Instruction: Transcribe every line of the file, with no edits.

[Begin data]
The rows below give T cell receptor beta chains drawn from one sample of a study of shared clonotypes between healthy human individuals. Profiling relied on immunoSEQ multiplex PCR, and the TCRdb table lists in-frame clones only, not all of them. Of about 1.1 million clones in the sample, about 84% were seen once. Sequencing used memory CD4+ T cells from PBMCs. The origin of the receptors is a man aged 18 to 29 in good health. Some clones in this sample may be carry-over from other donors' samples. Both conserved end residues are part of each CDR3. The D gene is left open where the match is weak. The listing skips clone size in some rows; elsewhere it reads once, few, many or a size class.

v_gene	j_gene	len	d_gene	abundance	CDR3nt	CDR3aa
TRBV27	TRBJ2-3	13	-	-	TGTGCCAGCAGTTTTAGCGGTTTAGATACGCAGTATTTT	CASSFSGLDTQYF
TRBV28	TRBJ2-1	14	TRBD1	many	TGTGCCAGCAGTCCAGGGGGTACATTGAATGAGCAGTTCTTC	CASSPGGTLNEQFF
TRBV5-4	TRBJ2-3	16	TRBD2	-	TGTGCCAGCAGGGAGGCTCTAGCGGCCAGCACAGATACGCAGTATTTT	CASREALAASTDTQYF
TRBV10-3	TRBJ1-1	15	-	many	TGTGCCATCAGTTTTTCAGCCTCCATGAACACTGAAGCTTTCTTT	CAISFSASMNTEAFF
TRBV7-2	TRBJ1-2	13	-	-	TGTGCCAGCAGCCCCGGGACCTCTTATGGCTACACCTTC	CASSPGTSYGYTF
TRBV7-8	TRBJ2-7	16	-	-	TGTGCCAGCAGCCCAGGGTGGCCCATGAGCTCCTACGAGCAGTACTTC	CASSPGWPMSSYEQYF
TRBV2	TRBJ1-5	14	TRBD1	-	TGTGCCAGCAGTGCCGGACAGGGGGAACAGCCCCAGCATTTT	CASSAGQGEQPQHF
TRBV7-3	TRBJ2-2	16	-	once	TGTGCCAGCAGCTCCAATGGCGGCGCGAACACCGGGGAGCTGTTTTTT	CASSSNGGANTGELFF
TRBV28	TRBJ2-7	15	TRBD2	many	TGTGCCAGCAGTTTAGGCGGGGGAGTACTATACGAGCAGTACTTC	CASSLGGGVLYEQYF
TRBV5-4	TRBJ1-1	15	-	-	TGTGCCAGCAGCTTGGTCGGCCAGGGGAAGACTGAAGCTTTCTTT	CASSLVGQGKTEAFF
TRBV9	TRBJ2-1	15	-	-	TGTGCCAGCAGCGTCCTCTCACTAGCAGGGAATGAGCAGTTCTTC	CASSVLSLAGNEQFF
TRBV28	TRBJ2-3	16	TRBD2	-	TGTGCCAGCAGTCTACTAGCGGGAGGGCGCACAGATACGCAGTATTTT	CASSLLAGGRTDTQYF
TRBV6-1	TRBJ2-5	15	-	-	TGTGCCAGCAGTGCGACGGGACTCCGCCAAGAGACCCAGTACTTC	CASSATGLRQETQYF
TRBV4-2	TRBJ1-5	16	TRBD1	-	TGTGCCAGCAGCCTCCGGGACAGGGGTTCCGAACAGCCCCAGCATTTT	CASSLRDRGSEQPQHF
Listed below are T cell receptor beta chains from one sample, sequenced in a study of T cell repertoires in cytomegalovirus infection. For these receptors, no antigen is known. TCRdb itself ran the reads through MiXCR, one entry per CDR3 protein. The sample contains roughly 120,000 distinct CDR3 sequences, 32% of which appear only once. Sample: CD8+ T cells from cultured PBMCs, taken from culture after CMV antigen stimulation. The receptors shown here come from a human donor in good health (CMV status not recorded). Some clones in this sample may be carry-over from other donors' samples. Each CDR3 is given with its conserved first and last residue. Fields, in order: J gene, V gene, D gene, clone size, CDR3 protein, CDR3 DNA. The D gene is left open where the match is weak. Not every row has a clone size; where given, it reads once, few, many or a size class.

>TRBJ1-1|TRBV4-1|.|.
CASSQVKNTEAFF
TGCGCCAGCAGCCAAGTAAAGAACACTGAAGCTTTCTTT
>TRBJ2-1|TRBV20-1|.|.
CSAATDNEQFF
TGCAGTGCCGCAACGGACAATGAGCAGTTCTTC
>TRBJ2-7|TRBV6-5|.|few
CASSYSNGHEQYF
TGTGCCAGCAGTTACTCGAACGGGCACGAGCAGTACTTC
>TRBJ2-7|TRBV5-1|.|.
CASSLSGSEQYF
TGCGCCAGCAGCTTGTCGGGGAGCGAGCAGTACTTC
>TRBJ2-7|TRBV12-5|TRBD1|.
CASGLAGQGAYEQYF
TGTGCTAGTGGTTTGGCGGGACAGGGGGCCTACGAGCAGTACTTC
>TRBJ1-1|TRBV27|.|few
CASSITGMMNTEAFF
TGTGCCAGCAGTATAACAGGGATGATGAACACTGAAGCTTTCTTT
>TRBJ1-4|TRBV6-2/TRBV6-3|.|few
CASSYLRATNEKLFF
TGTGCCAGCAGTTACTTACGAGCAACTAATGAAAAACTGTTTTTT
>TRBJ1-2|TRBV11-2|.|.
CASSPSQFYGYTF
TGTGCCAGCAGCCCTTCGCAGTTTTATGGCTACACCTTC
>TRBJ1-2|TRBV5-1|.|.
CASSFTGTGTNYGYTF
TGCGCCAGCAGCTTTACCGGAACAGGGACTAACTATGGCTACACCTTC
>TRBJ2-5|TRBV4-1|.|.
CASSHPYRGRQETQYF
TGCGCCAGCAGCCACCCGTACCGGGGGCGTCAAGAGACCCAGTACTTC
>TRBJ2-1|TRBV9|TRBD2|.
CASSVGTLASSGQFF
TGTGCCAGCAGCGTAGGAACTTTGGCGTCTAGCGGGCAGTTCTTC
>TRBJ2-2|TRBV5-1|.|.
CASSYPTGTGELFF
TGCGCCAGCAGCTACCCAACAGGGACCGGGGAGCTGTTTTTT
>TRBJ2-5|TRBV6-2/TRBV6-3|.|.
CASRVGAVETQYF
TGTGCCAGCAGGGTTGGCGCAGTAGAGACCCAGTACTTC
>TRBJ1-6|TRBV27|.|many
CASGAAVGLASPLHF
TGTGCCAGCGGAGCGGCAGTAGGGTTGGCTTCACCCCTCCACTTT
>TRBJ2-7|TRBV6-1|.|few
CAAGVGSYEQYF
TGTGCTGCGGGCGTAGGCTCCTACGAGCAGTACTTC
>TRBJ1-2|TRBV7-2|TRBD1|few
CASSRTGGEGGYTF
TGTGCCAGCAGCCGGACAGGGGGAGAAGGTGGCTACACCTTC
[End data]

The rows below give T cell receptor beta chains drawn from one sample of a study of shared clonotypes between healthy human individuals. Profiling relied on immunoSEQ multiplex PCR, and the TCRdb table lists in-frame clones only, not all of them. Of about 1.1 million clones in the sample, about 84% were seen once. Sequencing used memory CD4+ T cells from PBMCs. The origin of the receptors is a man aged 18 to 29 in good health. Some clones in this sample may be carry-over from other donors' samples. Both conserved end residues are part of each CDR3. The D gene is left open where the match is weak. The listing skips clone size in some rows; elsewhere it reads once, few, many or a size class.

v_gene	j_gene	len	d_gene	abundance	CDR3nt	CDR3aa
TRBV27	TRBJ2-3	13	-	-	TGTGCCAGCAGTTTTAGCGGTTTAGATACGCAGTATTTT	CASSFSGLDTQYF
TRBV28	TRBJ2-1	14	TRBD1	many	TGTGCCAGCAGTCCAGGGGGTACATTGAATGAGCAGTTCTTC	CASSPGGTLNEQFF
TRBV5-4	TRBJ2-3	16	TRBD2	-	TGTGCCAGCAGGGAGGCTCTAGCGGCCAGCACAGATACGCAGTATTTT	CASREALAASTDTQYF
TRBV10-3	TRBJ1-1	15	-	many	TGTGCCATCAGTTTTTCAGCCTCCATGAACACTGAAGCTTTCTTT	CAISFSASMNTEAFF
TRBV7-2	TRBJ1-2	13	-	-	TGTGCCAGCAGCCCCGGGACCTCTTATGGCTACACCTTC	CASSPGTSYGYTF
TRBV7-8	TRBJ2-7	16	-	-	TGTGCCAGCAGCCCAGGGTGGCCCATGAGCTCCTACGAGCAGTACTTC	CASSPGWPMSSYEQYF
TRBV2	TRBJ1-5	14	TRBD1	-	TGTGCCAGCAGTGCCGGACAGGGGGAACAGCCCCAGCATTTT	CASSAGQGEQPQHF
TRBV7-3	TRBJ2-2	16	-	once	TGTGCCAGCAGCTCCAATGGCGGCGCGAACACCGGGGAGCTGTTTTTT	CASSSNGGANTGELFF
TRBV28	TRBJ2-7	15	TRBD2	many	TGTGCCAGCAGTTTAGGCGGGGGAGTACTATACGAGCAGTACTTC	CASSLGGGVLYEQYF
TRBV5-4	TRBJ1-1	15	-	-	TGTGCCAGCAGCTTGGTCGGCCAGGGGAAGACTGAAGCTTTCTTT	CASSLVGQGKTEAFF
TRBV9	TRBJ2-1	15	-	-	TGTGCCAGCAGCGTCCTCTCACTAGCAGGGAATGAGCAGTTCTTC	CASSVLSLAGNEQFF
TRBV28	TRBJ2-3	16	TRBD2	-	TGTGCCAGCAGTCTACTAGCGGGAGGGCGCACAGATACGCAGTATTTT	CASSLLAGGRTDTQYF
TRBV6-1	TRBJ2-5	15	-	-	TGTGCCAGCAGTGCGACGGGACTCCGCCAAGAGACCCAGTACTTC	CASSATGLRQETQYF
TRBV4-2	TRBJ1-5	16	TRBD1	-	TGTGCCAGCAGCCTCCGGGACAGGGGTTCCGAACAGCCCCAGCATTTT	CASSLRDRGSEQPQHF
Listed below are T cell receptor beta chains from one sample, sequenced in a study of T cell repertoires in cytomegalovirus infection. For these receptors, no antigen is known. TCRdb itself ran the reads through MiXCR, one entry per CDR3 protein. The sample contains roughly 120,000 distinct CDR3 sequences, 32% of which appear only once. Sample: CD8+ T cells from cultured PBMCs, taken from culture after CMV antigen stimulation. The receptors shown here come from a human donor in good health (CMV status not recorded). Some clones in this sample may be carry-over from other donors' samples. Each CDR3 is given with its conserved first and last residue. Fields, in order: J gene, V gene, D gene, clone size, CDR3 protein, CDR3 DNA. The D gene is left open where the match is weak. Not every row has a clone size; where given, it reads once, few, many or a size class.

>TRBJ1-1|TRBV4-1|.|.
CASSQVKNTEAFF
TGCGCCAGCAGCCAAGTAAAGAACACTGAAGCTTTCTTT
>TRBJ2-1|TRBV20-1|.|.
CSAATDNEQFF
TGCAGTGCCGCAACGGACAATGAGCAGTTCTTC
>TRBJ2-7|TRBV6-5|.|few
CASSYSNGHEQYF
TGTGCCAGCAGTTACTCGAACGGGCACGAGCAGTACTTC
>TRBJ2-7|TRBV5-1|.|.
CASSLSGSEQYF
TGCGCCAGCAGCTTGTCGGGGAGCGAGCAGTACTTC
>TRBJ2-7|TRBV12-5|TRBD1|.
CASGLAGQGAYEQYF
TGTGCTAGTGGTTTGGCGGGACAGGGGGCCTACGAGCAGTACTTC
>TRBJ1-1|TRBV27|.|few
CASSITGMMNTEAFF
TGTGCCAGCAGTATAACAGGGATGATGAACACTGAAGCTTTCTTT
>TRBJ1-4|TRBV6-2/TRBV6-3|.|few
CASSYLRATNEKLFF
TGTGCCAGCAGTTACTTACGAGCAACTAATGAAAAACTGTTTTTT
>TRBJ1-2|TRBV11-2|.|.
CASSPSQFYGYTF
TGTGCCAGCAGCCCTTCGCAGTTTTATGGCTACACCTTC
>TRBJ1-2|TRBV5-1|.|.
CASSFTGTGTNYGYTF
TGCGCCAGCAGCTTTACCGGAACAGGGACTAACTATGGCTACACCTTC
>TRBJ2-5|TRBV4-1|.|.
CASSHPYRGRQETQYF
TGCGCCAGCAGCCACCCGTACCGGGGGCGTCAAGAGACCCAGTACTTC
>TRBJ2-1|TRBV9|TRBD2|.
CASSVGTLASSGQFF
TGTGCCAGCAGCGTAGGAACTTTGGCGTCTAGCGGGCAGTTCTTC
>TRBJ2-2|TRBV5-1|.|.
CASSYPTGTGELFF
TGCGCCAGCAGCTACCCAACAGGGACCGGGGAGCTGTTTTTT
>TRBJ2-5|TRBV6-2/TRBV6-3|.|.
CASRVGAVETQYF
TGTGCCAGCAGGGTTGGCGCAGTAGAGACCCAGTACTTC
>TRBJ1-6|TRBV27|.|many
CASGAAVGLASPLHF
TGTGCCAGCGGAGCGGCAGTAGGGTTGGCTTCACCCCTCCACTTT
>TRBJ2-7|TRBV6-1|.|few
CAAGVGSYEQYF
TGTGCTGCGGGCGTAGGCTCCTACGAGCAGTACTTC
>TRBJ1-2|TRBV7-2|TRBD1|few
CASSRTGGEGGYTF
TGTGCCAGCAGCCGGACAGGGGGAGAAGGTGGCTACACCTTC